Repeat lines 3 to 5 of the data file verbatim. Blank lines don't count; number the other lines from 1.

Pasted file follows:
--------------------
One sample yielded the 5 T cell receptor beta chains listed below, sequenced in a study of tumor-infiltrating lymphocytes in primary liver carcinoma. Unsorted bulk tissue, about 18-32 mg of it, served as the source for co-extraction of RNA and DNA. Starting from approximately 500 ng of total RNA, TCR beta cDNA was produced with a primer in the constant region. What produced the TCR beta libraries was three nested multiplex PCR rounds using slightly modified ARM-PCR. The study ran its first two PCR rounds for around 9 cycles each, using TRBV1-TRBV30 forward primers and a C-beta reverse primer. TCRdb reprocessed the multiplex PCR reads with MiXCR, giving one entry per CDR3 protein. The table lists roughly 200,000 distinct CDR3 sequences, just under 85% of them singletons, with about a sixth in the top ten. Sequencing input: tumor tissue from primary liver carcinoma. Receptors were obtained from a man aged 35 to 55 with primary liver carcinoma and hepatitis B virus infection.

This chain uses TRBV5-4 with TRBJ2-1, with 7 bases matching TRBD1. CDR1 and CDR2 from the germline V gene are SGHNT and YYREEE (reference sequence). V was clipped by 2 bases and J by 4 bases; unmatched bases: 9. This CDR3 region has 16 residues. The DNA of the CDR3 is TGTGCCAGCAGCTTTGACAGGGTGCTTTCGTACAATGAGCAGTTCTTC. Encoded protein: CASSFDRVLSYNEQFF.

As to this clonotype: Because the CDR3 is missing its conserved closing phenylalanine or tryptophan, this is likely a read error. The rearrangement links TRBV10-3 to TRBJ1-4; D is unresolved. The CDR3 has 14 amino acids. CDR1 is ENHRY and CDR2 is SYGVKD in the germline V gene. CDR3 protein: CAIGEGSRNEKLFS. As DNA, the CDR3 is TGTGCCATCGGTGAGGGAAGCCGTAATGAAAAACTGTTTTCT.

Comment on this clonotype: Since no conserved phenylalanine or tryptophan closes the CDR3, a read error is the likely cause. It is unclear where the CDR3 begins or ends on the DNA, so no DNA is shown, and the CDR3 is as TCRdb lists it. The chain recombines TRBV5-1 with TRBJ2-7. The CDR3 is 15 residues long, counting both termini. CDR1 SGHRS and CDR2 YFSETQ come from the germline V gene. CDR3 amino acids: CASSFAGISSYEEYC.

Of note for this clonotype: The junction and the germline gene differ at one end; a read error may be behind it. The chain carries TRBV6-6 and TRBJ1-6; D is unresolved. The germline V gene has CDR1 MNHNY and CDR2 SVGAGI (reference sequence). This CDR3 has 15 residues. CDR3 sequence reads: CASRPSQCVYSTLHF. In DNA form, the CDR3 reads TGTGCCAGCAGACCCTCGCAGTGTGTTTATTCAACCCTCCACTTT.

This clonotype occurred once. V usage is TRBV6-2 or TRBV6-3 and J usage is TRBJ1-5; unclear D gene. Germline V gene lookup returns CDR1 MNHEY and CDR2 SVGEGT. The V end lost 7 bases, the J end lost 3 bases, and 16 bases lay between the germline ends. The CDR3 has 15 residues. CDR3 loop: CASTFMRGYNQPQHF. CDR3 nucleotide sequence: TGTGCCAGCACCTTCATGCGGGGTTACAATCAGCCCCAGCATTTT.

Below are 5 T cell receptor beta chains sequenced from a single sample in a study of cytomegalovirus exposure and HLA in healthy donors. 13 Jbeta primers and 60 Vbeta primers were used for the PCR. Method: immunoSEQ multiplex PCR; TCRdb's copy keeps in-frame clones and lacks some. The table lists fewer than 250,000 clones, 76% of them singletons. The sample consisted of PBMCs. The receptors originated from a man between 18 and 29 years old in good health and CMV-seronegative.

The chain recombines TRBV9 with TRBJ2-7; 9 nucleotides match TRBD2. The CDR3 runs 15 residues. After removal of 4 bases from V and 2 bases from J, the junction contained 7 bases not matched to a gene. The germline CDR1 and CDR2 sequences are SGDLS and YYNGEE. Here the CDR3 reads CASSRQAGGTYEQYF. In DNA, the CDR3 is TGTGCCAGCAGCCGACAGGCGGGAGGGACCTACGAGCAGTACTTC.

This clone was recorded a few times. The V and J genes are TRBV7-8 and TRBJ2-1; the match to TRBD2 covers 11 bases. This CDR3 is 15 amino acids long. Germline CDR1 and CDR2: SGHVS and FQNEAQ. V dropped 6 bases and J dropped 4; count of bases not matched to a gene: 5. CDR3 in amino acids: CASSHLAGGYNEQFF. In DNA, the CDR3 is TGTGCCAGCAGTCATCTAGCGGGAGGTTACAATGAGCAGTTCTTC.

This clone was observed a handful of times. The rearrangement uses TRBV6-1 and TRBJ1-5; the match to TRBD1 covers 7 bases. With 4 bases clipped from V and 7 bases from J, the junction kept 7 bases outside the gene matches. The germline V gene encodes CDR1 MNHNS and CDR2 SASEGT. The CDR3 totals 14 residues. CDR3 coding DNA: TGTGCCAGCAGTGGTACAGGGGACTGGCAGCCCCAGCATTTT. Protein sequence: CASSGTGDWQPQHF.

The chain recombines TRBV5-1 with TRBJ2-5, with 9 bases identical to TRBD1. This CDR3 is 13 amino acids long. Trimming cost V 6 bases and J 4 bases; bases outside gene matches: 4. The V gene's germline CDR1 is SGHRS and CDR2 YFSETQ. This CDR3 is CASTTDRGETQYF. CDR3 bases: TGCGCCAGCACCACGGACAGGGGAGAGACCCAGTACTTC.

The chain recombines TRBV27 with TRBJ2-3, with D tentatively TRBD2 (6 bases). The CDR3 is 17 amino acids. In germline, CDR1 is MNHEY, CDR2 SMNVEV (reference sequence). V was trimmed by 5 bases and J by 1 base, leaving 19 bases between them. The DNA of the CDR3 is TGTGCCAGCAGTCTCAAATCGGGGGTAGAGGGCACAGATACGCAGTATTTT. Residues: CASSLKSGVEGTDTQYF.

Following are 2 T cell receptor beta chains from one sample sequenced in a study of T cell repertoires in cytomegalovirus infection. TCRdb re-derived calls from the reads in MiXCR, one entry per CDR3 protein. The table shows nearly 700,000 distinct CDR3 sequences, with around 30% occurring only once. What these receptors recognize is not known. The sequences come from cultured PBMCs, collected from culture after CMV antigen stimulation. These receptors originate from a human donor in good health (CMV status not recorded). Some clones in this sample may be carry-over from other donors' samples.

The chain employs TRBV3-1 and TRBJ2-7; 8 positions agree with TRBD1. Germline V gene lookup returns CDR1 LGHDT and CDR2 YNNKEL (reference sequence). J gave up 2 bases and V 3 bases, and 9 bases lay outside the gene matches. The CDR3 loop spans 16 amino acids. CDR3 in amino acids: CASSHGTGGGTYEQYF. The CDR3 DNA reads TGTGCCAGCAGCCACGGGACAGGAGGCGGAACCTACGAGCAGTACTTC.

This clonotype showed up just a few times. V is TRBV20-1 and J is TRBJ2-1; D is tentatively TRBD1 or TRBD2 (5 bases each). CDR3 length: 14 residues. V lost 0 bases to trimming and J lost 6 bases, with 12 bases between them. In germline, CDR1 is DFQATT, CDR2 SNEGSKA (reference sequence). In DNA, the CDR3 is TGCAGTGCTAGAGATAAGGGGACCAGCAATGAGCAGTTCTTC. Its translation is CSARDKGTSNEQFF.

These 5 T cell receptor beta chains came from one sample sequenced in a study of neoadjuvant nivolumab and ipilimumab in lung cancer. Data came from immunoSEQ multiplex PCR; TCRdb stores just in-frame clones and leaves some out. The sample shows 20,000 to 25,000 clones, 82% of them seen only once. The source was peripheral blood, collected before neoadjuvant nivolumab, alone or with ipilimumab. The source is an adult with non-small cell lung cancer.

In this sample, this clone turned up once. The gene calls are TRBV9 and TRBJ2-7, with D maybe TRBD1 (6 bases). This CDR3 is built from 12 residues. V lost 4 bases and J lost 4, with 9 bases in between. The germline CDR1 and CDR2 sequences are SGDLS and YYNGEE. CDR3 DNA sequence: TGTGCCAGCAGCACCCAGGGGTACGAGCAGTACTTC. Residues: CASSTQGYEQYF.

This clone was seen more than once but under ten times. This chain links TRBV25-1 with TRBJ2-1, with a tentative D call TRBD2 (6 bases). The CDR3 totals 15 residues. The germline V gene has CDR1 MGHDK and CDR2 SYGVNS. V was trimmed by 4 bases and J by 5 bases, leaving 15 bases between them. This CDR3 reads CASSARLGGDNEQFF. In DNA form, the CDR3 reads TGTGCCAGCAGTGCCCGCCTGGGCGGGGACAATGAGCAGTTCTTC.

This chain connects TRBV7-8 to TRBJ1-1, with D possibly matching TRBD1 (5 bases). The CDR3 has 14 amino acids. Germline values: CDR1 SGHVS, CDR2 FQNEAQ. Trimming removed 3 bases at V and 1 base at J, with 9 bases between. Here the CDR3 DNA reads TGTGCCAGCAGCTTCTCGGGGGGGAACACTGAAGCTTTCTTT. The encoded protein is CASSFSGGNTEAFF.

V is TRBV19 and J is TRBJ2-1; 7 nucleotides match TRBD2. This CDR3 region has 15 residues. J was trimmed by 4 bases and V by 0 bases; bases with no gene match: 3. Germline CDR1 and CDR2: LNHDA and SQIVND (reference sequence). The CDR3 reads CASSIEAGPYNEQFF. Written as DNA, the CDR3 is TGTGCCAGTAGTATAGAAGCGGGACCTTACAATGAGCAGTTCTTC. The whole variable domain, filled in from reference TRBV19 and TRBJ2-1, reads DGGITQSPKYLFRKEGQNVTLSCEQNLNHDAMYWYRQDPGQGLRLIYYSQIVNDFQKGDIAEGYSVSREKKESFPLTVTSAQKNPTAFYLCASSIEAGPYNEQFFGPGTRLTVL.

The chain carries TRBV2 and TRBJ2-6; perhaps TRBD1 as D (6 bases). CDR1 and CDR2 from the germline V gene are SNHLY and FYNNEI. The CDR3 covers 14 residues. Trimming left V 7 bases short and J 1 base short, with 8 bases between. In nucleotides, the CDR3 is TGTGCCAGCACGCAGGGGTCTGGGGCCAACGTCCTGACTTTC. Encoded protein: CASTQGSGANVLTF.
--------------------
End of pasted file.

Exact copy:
As to this clonotype: Because the CDR3 is missing its conserved closing phenylalanine or tryptophan, this is likely a read error. The rearrangement links TRBV10-3 to TRBJ1-4; D is unresolved. The CDR3 has 14 amino acids. CDR1 is ENHRY and CDR2 is SYGVKD in the germline V gene. CDR3 protein: CAIGEGSRNEKLFS. As DNA, the CDR3 is TGTGCCATCGGTGAGGGAAGCCGTAATGAAAAACTGTTTTCT.

Comment on this clonotype: Since no conserved phenylalanine or tryptophan closes the CDR3, a read error is the likely cause. It is unclear where the CDR3 begins or ends on the DNA, so no DNA is shown, and the CDR3 is as TCRdb lists it. The chain recombines TRBV5-1 with TRBJ2-7. The CDR3 is 15 residues long, counting both termini. CDR1 SGHRS and CDR2 YFSETQ come from the germline V gene. CDR3 amino acids: CASSFAGISSYEEYC.

Of note for this clonotype: The junction and the germline gene differ at one end; a read error may be behind it. The chain carries TRBV6-6 and TRBJ1-6; D is unresolved. The germline V gene has CDR1 MNHNY and CDR2 SVGAGI (reference sequence). This CDR3 has 15 residues. CDR3 sequence reads: CASRPSQCVYSTLHF. In DNA form, the CDR3 reads TGTGCCAGCAGACCCTCGCAGTGTGTTTATTCAACCCTCCACTTT.